Climate models predict upper atmosphere moistening which triples the greenhouse effect from man-made carbon dioxide emissions. The new satellite data from the NASA water vapor project shows declining upper atmosphere water vapor during the period 1988 to 2001. It is the best available data for water vapor because it has global coverage. Calculations by a line-by-line radiative code show that upper atmosphere water vapor changes at 500 mb to 300 mb have 29 times greater effect on OLR and temperatures than the same change near the surface. The cooling effect of the water vapor changes on OLR is 16 times greater than the warming effect of CO2 during the 1990 to 2001 period. Radiosonde data shows that upper atmosphere water vapor declines with warming. The IPCC dismisses the radiosonde data as the decline is inconsistent with theory. During the 1990 to 2001 period, upper atmosphere water vapor from satellite data declines more than that from radiosonde data, so there is no reason to dismiss the radiosonde data. Changes in water vapor are linked to temperature trends in the upper atmosphere. Both satellite data and radiosonde data confirm the absence of any tropical upper atmosphere temperature amplification, contrary to IPCC theory. Four independent data sets demonstrate that the IPCC theory is wrong. CO2 does not cause significant global warming.

Note 1. The NVAP data in Excel format is here.

Note 2.  The lower troposphere data is: http://www.nsstc.uah.edu/public/msu/t2lt/uahncdc.lt

The upper troposphere data is calculated as 1.1 x middle troposphere – 0.1 x lower stratosphere; where middle troposphere is: http://www.nsstc.uah.edu/public/msu/t2/uahncdc.mt and the lower stratosphere is:http://www.nsstc.uah.edu/public/msu/t4/uahncdc.ls

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The original article is located at http://www.friendsofscience.org/index.php?id=483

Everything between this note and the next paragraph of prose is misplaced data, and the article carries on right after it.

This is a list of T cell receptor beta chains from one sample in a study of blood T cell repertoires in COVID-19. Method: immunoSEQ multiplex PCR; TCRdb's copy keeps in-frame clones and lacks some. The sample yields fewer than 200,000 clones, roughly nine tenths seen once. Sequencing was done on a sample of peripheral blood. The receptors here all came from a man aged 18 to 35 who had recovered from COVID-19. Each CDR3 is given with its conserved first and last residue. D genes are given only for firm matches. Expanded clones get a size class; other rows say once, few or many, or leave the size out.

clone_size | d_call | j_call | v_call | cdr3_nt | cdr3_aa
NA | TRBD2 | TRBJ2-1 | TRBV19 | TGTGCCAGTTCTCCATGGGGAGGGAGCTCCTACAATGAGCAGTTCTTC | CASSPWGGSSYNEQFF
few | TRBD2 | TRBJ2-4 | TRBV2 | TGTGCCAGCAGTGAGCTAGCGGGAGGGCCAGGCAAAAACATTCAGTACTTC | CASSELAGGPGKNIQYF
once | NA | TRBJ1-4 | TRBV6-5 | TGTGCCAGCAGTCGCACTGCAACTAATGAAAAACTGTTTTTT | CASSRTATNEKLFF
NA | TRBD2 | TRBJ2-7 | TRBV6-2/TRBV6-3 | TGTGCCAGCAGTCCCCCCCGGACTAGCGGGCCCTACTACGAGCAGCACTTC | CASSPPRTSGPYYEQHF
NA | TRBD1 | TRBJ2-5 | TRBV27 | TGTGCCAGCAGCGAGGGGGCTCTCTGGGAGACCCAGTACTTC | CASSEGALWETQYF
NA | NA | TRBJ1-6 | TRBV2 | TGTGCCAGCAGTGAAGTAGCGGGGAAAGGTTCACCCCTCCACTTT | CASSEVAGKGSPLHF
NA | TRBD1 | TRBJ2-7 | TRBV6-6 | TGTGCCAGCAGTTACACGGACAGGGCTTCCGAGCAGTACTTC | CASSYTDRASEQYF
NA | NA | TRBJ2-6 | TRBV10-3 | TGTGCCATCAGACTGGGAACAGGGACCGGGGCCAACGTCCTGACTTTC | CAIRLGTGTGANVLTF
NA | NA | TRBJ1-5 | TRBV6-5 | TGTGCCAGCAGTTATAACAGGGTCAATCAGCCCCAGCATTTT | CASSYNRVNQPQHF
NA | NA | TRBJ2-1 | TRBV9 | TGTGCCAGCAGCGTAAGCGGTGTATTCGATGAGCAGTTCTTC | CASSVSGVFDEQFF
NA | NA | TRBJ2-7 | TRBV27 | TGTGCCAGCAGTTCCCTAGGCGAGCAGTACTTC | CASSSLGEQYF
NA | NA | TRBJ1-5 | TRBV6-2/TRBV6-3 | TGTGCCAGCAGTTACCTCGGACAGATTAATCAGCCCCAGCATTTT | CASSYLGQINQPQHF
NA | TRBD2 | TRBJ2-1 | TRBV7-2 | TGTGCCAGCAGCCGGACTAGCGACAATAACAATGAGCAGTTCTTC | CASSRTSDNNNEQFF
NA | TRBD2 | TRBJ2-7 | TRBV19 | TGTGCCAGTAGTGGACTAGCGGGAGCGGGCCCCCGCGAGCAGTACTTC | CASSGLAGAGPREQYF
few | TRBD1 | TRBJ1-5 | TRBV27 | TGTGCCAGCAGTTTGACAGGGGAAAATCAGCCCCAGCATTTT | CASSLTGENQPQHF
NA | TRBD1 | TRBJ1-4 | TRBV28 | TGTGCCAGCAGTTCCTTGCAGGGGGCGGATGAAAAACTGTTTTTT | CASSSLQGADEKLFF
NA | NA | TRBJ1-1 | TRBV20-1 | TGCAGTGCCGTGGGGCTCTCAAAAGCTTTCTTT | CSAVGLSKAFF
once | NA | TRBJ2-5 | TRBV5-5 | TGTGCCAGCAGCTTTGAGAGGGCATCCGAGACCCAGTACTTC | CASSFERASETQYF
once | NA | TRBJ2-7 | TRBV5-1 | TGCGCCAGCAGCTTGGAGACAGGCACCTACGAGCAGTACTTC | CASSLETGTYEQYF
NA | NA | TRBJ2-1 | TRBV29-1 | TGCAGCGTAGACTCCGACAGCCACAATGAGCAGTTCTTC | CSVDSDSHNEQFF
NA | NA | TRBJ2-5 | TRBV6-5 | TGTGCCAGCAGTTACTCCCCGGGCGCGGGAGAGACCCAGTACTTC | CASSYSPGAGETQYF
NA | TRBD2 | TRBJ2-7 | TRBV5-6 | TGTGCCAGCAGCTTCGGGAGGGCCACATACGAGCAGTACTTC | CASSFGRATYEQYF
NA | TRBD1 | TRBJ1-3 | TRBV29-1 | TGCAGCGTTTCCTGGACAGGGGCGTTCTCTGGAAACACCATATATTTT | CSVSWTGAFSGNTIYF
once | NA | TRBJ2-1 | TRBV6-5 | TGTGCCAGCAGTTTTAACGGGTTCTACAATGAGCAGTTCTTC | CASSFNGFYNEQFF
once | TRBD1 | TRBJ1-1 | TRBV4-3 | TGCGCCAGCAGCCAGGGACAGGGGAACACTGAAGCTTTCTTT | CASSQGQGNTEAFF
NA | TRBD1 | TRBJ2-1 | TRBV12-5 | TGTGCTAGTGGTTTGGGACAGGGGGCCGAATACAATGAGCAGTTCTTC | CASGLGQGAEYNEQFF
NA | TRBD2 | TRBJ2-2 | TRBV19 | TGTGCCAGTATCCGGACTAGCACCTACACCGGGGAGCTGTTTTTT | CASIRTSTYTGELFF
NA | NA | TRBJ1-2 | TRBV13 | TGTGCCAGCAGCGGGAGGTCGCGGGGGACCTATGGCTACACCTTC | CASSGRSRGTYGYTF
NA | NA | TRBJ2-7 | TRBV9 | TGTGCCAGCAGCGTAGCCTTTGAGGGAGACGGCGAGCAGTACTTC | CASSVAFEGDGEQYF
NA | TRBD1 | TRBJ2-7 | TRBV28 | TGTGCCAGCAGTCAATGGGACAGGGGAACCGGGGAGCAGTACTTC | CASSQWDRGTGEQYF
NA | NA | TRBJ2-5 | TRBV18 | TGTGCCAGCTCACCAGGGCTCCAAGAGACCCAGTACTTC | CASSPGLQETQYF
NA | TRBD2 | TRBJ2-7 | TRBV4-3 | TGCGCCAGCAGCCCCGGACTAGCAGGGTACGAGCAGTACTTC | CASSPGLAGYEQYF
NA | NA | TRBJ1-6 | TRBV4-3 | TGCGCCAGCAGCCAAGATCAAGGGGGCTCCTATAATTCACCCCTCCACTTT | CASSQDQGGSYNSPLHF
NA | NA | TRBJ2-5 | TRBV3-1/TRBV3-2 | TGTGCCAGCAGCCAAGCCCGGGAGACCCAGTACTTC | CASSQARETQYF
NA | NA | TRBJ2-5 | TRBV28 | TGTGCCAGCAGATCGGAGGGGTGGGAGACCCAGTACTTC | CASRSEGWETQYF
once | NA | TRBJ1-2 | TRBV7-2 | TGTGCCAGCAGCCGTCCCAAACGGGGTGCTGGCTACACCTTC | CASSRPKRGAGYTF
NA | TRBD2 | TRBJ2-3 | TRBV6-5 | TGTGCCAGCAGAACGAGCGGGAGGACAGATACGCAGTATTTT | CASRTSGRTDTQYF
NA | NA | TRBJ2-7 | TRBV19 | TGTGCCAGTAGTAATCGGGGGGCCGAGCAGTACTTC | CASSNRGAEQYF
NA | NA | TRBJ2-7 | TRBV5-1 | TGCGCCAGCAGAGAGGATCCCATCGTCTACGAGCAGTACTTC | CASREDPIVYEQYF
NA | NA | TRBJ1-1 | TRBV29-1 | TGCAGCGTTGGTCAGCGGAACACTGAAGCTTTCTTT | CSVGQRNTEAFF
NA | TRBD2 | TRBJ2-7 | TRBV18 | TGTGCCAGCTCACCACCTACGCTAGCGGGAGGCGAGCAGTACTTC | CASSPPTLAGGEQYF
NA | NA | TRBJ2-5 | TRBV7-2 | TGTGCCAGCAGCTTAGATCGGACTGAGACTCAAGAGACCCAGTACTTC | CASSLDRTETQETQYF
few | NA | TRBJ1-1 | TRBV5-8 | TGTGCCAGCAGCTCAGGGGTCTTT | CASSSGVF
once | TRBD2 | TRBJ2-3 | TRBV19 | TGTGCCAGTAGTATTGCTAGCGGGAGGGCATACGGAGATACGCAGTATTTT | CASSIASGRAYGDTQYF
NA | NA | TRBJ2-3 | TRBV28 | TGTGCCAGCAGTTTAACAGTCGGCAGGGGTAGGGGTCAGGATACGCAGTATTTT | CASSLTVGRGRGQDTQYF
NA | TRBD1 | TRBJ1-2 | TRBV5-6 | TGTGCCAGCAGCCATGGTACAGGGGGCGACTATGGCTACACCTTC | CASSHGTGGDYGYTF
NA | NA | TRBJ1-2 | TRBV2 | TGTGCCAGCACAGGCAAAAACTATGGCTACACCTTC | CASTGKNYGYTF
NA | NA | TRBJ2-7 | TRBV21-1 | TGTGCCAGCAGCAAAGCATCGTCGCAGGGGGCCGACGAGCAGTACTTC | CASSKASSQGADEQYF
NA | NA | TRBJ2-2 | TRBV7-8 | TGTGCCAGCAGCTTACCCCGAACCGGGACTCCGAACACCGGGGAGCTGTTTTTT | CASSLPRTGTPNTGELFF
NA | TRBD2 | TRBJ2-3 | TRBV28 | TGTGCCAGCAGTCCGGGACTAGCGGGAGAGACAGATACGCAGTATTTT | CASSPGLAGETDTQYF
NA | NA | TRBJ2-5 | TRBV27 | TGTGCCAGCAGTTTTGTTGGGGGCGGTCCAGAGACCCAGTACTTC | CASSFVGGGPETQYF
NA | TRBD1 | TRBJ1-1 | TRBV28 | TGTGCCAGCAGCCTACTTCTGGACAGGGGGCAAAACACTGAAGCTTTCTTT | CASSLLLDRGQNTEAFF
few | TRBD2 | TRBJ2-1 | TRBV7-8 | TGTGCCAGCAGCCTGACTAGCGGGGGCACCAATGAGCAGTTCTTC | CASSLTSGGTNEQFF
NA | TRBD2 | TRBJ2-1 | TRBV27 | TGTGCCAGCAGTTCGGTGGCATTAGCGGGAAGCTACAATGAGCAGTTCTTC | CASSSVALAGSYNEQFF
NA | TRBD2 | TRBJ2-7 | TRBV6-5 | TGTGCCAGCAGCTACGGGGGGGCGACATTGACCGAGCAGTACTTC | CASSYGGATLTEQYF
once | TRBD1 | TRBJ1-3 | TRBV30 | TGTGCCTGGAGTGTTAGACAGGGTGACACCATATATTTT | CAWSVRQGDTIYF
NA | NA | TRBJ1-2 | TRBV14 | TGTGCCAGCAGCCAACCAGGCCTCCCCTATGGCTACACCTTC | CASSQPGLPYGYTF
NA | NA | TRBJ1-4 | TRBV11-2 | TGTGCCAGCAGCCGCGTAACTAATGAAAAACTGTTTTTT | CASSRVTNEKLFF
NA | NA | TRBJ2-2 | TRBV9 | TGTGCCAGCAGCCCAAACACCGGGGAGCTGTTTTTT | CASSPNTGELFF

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Myron Mesecke

Stick a fork in it. It’s done.
Of course instead of changing the computer models they will come up with yet another excuse for the lack of warming. The last thing they will do is admit they were in error.

A C Osborn

Less Cloud = Colder????
Since when?

Do you have the data used to plot the global NVAP-M data in Fig. 4? I have been unable to get these data, which I need to superimpose over total column water vapor data measured almost daily in South-Central Texas from Feb 1990 to present. The NVAP-M data plotted in Fig. 4 and my plot show visual agreement and an overall slight decline that I would like to quantify. (I previously posted about NVAP-M at WUWT here: http://wattsupwiththat.com/2012/12/14/another-ipcc-ar5-reviewer-speaks-out-no-trend-in-global-water-vapor/)

Richard

“Most scientists agree that doubling the amount of carbon dioxide (CO2) in the atmosphere, which takes about 150 years, would theoretically warm the earth by one degree Celsius if there were no change in evaporation”
Why? are they really sure?

paullinsay

Figure 8 only shows data up to 1999. Is there a plot available with data since then?

Someone needs to ask Jim Hansen, publicly, with tape rolling, what he thinks of this report. Doesn’t it blow the entire AGW CO2 Based Climate Change theory right out of the water?
Will NASA science data be ignored by NASA “scientists” like Hansen?

DaveG

Global cooling is on the way!

Sara Hindle

Why does the upper atmosphere satellite data humidity decline after 1995 more than the radiosonde humidity data? Is there some reason upper atmosphere humidity would decline more over the oceans than over land?

Joe Prins

The IPCC dismisses the radiosonde data as the decline is inconsistent with theory.
Pretty much says it all. Just like the Mann trick as described by Dr. Susan Crockford today:
http://polarbearscience.com/

Mr O'Brien

CAGW ! ? or what ever they are calling the “religion” today. It makes ya wanna weep.

highflight56433

More evidence of global cooling. There will be no lack of ice for my Mai Tai. 🙂
Prost!

Martin Audley

Time to take the AGW theory out of the oven – it’s done.

OssQss

Check you dates in your conclusion. Is it 1998 or 1990?
Either way, this is another huge hurdle for “the CAGW cause!”

Kajajuk

oops wrong anecdotal citation (and one more);
20 meters of snowfall in Hokkaido;

Climate warming boogieman blamed, oh my…

jpatrick